Weeks of torrential rainfall have sent water levels skyrocketing throughout central Europe. The Elbe and Danube rivers, among others, have swollen to the point of overflow, while breached levees and ruined damns have loosed deadly floodwaters upon Germany, where tens of thousands have been evacuated from their homes.
Above: Waters of the Elbe river during flood a residence near Magdeburg in the federal state of Saxony Anhalt, June 10, 2013. REUTERS/Thomas Peter via Reuters Pictures.
A remarkable collection of aerial photographs, compiled in a growing gallery at Reuters Pictures, shows the extent of the damage in the wake of Sunday's evacuation of Magdeburg, Germany, after the Elbe burst through a local dam.
It is estimated that damages in Germany, alone, will amount to more than $6-billion euros when all is said and done. "When Dresden flooded 11 years ago, they called it the flood of the century, saying the last time it had happened was 150 years before," said Dresden resident Christa Pohl last week in an interview with The Guardian. "The fact it has happened again, and so soon, fills me with a sense of foreboding."
According to climate scientist Mojib Latif from the Helmholtz Center for Ocean Research in the German Baltic city of Kiel, Pohl is right to be concerned. "In the 1990s we had 'once-in-a-century' floods. Then we had them again in 2002, and now in 2013 we are seeing the same again," said Mojib Latif in a recent interview with Deutsche Welle. "What used to happen once in a century could well become an event that recurs every decade or so."
Images of natural disasters always serve as a humbling reminder of nature's raw, uncontrollable power; but the role of water in Central Europe's current plight seems particularly relevant in light of recent findings, which suggest scientists may actually be underestimating the extent of future sea-level rise.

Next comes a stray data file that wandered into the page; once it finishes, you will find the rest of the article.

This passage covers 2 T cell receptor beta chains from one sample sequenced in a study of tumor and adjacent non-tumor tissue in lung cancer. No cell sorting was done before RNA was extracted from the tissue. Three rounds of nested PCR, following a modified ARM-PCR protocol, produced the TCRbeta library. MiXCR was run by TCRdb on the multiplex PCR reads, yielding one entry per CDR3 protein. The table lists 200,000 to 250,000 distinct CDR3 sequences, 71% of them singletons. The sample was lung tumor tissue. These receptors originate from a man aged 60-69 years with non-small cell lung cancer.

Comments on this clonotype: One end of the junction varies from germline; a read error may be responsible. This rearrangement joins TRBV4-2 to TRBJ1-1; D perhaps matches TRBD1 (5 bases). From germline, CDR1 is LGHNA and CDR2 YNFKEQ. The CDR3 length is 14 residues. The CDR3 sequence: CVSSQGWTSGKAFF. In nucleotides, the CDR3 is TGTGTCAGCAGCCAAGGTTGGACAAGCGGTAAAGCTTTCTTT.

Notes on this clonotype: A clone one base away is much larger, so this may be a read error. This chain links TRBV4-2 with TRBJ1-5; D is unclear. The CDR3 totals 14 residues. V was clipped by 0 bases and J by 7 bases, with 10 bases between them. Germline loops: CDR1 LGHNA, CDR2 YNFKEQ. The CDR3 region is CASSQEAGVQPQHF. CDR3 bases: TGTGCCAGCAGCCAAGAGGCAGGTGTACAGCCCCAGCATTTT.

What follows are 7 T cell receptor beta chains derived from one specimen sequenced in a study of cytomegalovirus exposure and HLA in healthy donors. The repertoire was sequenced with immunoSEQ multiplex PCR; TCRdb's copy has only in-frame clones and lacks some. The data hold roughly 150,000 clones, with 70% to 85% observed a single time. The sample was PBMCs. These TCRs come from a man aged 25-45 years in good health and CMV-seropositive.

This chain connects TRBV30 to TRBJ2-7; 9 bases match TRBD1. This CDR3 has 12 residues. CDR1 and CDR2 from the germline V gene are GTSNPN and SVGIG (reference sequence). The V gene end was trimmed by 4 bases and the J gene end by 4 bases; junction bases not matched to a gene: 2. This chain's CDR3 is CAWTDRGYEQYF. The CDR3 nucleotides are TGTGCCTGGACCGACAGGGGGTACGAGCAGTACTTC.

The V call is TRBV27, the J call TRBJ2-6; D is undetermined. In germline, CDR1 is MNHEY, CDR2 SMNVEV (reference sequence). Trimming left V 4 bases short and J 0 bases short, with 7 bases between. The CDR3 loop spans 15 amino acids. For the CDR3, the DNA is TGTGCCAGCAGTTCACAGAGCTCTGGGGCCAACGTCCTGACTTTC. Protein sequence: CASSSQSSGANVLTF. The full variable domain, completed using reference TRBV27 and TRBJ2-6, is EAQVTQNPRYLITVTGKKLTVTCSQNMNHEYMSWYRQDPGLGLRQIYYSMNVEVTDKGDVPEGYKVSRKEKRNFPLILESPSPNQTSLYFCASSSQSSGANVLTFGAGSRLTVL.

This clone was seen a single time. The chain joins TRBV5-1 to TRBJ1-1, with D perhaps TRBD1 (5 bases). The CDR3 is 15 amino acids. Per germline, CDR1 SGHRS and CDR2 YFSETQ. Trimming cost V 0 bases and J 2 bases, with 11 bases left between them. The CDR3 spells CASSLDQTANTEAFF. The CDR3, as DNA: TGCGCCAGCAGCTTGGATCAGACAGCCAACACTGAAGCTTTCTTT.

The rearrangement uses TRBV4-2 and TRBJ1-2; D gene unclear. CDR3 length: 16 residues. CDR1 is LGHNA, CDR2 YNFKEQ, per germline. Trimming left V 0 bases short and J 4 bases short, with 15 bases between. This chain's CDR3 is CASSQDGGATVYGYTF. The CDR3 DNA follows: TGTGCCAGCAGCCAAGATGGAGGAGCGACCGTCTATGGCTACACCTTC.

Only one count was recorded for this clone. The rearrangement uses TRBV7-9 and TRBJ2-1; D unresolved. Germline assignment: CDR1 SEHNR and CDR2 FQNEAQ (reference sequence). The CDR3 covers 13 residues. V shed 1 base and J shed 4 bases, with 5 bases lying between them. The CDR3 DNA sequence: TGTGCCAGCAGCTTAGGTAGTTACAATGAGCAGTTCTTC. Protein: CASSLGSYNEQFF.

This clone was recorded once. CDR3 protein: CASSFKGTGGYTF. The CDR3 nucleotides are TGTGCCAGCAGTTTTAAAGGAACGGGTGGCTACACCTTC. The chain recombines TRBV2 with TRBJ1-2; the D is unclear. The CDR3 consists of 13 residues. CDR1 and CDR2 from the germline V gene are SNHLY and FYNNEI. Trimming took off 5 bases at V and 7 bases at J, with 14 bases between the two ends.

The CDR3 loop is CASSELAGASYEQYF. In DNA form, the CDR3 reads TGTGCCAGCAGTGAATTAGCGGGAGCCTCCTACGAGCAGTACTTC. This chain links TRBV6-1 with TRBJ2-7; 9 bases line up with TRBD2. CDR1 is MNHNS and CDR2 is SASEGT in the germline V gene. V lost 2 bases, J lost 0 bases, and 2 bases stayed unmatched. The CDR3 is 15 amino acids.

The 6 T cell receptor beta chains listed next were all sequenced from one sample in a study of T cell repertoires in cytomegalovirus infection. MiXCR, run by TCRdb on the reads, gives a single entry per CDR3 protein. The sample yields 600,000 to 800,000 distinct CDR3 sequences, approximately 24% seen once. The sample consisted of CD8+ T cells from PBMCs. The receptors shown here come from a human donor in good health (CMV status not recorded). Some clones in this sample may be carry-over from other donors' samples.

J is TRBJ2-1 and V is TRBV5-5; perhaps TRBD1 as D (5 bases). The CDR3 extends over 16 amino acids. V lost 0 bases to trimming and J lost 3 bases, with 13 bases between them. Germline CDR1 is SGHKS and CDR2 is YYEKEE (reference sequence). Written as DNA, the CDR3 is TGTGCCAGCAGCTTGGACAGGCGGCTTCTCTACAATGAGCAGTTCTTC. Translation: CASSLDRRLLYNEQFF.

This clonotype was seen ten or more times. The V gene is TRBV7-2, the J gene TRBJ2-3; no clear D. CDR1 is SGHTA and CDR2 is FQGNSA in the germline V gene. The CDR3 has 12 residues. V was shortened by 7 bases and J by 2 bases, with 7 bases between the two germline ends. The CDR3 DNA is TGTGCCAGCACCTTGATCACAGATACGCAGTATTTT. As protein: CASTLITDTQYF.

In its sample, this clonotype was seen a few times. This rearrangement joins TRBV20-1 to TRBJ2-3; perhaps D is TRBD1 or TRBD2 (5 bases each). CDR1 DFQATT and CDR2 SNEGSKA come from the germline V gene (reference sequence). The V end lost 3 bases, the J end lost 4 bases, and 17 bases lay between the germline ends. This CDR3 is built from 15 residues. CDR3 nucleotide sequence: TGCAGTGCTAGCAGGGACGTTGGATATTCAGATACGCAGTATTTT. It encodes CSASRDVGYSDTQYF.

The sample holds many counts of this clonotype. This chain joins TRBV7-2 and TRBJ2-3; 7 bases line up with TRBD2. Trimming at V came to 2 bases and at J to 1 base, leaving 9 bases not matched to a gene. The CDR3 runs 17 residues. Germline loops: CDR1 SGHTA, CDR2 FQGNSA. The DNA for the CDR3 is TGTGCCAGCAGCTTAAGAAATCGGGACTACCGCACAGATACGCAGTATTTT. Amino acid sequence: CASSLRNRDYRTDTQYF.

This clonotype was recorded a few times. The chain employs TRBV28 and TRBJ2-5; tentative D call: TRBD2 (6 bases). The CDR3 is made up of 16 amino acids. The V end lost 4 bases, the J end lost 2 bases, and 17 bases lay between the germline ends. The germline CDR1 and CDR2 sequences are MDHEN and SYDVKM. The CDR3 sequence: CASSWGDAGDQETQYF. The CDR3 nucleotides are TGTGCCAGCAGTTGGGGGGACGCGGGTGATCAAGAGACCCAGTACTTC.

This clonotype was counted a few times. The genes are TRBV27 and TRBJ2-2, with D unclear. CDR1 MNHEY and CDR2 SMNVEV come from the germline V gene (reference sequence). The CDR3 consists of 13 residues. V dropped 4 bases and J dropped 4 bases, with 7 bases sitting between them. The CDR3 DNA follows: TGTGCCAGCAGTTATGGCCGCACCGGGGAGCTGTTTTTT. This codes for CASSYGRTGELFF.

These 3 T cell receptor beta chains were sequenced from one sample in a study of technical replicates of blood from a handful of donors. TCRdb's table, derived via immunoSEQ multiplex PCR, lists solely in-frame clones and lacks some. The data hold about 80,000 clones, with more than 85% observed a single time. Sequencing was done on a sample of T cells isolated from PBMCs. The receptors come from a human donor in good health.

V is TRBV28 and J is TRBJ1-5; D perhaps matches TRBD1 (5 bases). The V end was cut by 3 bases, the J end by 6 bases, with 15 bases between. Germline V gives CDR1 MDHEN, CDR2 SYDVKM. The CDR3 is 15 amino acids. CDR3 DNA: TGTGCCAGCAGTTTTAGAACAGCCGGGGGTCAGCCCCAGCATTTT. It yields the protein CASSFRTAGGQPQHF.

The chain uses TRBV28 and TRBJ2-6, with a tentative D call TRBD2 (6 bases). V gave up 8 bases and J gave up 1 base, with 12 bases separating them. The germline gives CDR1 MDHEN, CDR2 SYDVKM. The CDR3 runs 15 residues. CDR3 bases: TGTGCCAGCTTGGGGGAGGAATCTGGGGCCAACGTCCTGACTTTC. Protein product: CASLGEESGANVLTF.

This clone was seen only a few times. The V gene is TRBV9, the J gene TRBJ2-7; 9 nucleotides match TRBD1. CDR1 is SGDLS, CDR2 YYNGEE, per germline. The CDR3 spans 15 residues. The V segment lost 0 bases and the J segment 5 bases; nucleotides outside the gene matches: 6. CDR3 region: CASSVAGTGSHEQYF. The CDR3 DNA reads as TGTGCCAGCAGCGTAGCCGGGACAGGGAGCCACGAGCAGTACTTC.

But how much of the flooding in Central Europe is due to climate change? Analysis of local weather trends extending as far back as 1871 "indicate an increase in severe rainfall events," but it's still difficult to say. In the end, it's likely infrastructure and land management will also shoulder much of the blame. Via New Scientist:
While it is premature to pin the heavy rainfall on climate change, it could be partly to blame, says Stéphane Isoard of the European Environment Agencyin Copenhagen, Denmark. But he says bad land management is just as important. "We build over the land and there is urban sprawl, so there is less opportunity for water to infiltrate the soil." With more floods inevitable because of the wetter weather predicted by climate change, Isoard says Europe needs to adapt to a new world of frequent inundation.
"Over the last 20 years, events like this have become more common," saysIain White of the University of Manchester in the UK. Central Europe has improved its flood responses since severe floods struck in 2002, he adds, "but there comes a point where you can't defend" when there's simply too much water.
"We may have to let some areas flood," civil engineer Paul Kirshen recently told The Atlantic in an interview about what sea-level rise could mean for the future of Boston, a coastal city on the North Atlantic. "We may have to live with water." His words are seeming more farsighted – and globally relevant – by the day.
See more incredible photographs of Europe's flooding at Reuters Pictures.